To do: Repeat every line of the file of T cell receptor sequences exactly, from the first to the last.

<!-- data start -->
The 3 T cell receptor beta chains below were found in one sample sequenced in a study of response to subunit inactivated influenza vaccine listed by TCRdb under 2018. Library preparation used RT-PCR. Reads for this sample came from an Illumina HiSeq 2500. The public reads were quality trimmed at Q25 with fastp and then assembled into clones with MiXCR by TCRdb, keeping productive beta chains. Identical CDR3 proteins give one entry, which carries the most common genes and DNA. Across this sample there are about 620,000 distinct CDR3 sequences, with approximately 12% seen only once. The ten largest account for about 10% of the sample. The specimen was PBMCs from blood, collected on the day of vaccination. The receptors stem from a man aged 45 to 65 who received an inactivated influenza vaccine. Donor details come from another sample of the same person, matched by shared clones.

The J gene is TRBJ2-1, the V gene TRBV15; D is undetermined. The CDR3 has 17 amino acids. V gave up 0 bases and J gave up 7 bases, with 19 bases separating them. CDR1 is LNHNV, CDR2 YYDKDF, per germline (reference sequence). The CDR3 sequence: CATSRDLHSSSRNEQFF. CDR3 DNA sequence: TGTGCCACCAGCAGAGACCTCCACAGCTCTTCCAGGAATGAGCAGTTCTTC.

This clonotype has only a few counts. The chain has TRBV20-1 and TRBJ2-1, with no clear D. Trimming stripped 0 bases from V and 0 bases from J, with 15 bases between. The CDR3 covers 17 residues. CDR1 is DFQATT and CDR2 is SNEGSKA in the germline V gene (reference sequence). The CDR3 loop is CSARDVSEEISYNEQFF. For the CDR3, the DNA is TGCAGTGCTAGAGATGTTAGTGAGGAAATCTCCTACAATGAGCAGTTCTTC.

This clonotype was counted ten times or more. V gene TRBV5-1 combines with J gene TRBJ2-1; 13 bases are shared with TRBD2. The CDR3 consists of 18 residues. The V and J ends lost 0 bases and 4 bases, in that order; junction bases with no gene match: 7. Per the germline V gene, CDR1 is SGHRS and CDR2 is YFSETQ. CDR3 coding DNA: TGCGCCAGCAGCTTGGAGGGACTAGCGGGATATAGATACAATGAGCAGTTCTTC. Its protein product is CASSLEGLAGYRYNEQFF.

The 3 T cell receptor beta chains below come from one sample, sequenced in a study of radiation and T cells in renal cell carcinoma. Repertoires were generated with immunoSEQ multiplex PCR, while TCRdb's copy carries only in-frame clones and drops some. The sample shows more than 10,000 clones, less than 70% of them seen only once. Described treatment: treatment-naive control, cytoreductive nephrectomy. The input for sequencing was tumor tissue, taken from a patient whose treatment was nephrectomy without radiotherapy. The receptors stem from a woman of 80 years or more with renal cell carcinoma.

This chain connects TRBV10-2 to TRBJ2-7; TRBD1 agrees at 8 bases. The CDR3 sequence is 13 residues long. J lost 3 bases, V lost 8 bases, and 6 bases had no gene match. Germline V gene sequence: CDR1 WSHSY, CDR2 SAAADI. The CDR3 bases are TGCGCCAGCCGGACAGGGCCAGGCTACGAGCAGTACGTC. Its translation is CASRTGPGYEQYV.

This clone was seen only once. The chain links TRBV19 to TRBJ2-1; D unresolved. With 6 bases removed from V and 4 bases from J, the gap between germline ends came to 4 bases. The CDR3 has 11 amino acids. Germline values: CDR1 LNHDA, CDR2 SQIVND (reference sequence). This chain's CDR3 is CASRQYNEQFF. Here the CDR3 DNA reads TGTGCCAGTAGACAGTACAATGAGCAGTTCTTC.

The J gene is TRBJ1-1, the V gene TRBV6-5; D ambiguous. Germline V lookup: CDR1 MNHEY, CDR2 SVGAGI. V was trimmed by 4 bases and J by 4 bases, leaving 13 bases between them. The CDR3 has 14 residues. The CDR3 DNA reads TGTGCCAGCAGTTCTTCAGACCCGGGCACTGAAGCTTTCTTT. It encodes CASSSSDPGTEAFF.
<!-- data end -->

The 3 T cell receptor beta chains below were found in one sample sequenced in a study of response to subunit inactivated influenza vaccine listed by TCRdb under 2018. Library preparation used RT-PCR. Reads for this sample came from an Illumina HiSeq 2500. The public reads were quality trimmed at Q25 with fastp and then assembled into clones with MiXCR by TCRdb, keeping productive beta chains. Identical CDR3 proteins give one entry, which carries the most common genes and DNA. Across this sample there are about 620,000 distinct CDR3 sequences, with approximately 12% seen only once. The ten largest account for about 10% of the sample. The specimen was PBMCs from blood, collected on the day of vaccination. The receptors stem from a man aged 45 to 65 who received an inactivated influenza vaccine. Donor details come from another sample of the same person, matched by shared clones.

The J gene is TRBJ2-1, the V gene TRBV15; D is undetermined. The CDR3 has 17 amino acids. V gave up 0 bases and J gave up 7 bases, with 19 bases separating them. CDR1 is LNHNV, CDR2 YYDKDF, per germline (reference sequence). The CDR3 sequence: CATSRDLHSSSRNEQFF. CDR3 DNA sequence: TGTGCCACCAGCAGAGACCTCCACAGCTCTTCCAGGAATGAGCAGTTCTTC.

This clonotype has only a few counts. The chain has TRBV20-1 and TRBJ2-1, with no clear D. Trimming stripped 0 bases from V and 0 bases from J, with 15 bases between. The CDR3 covers 17 residues. CDR1 is DFQATT and CDR2 is SNEGSKA in the germline V gene (reference sequence). The CDR3 loop is CSARDVSEEISYNEQFF. For the CDR3, the DNA is TGCAGTGCTAGAGATGTTAGTGAGGAAATCTCCTACAATGAGCAGTTCTTC.

This clonotype was counted ten times or more. V gene TRBV5-1 combines with J gene TRBJ2-1; 13 bases are shared with TRBD2. The CDR3 consists of 18 residues. The V and J ends lost 0 bases and 4 bases, in that order; junction bases with no gene match: 7. Per the germline V gene, CDR1 is SGHRS and CDR2 is YFSETQ. CDR3 coding DNA: TGCGCCAGCAGCTTGGAGGGACTAGCGGGATATAGATACAATGAGCAGTTCTTC. Its protein product is CASSLEGLAGYRYNEQFF.

The 3 T cell receptor beta chains below come from one sample, sequenced in a study of radiation and T cells in renal cell carcinoma. Repertoires were generated with immunoSEQ multiplex PCR, while TCRdb's copy carries only in-frame clones and drops some. The sample shows more than 10,000 clones, less than 70% of them seen only once. Described treatment: treatment-naive control, cytoreductive nephrectomy. The input for sequencing was tumor tissue, taken from a patient whose treatment was nephrectomy without radiotherapy. The receptors stem from a woman of 80 years or more with renal cell carcinoma.

This chain connects TRBV10-2 to TRBJ2-7; TRBD1 agrees at 8 bases. The CDR3 sequence is 13 residues long. J lost 3 bases, V lost 8 bases, and 6 bases had no gene match. Germline V gene sequence: CDR1 WSHSY, CDR2 SAAADI. The CDR3 bases are TGCGCCAGCCGGACAGGGCCAGGCTACGAGCAGTACGTC. Its translation is CASRTGPGYEQYV.

This clone was seen only once. The chain links TRBV19 to TRBJ2-1; D unresolved. With 6 bases removed from V and 4 bases from J, the gap between germline ends came to 4 bases. The CDR3 has 11 amino acids. Germline values: CDR1 LNHDA, CDR2 SQIVND (reference sequence). This chain's CDR3 is CASRQYNEQFF. Here the CDR3 DNA reads TGTGCCAGTAGACAGTACAATGAGCAGTTCTTC.

The J gene is TRBJ1-1, the V gene TRBV6-5; D ambiguous. Germline V lookup: CDR1 MNHEY, CDR2 SVGAGI. V was trimmed by 4 bases and J by 4 bases, leaving 13 bases between them. The CDR3 has 14 residues. The CDR3 DNA reads TGTGCCAGCAGTTCTTCAGACCCGGGCACTGAAGCTTTCTTT. It encodes CASSSSDPGTEAFF.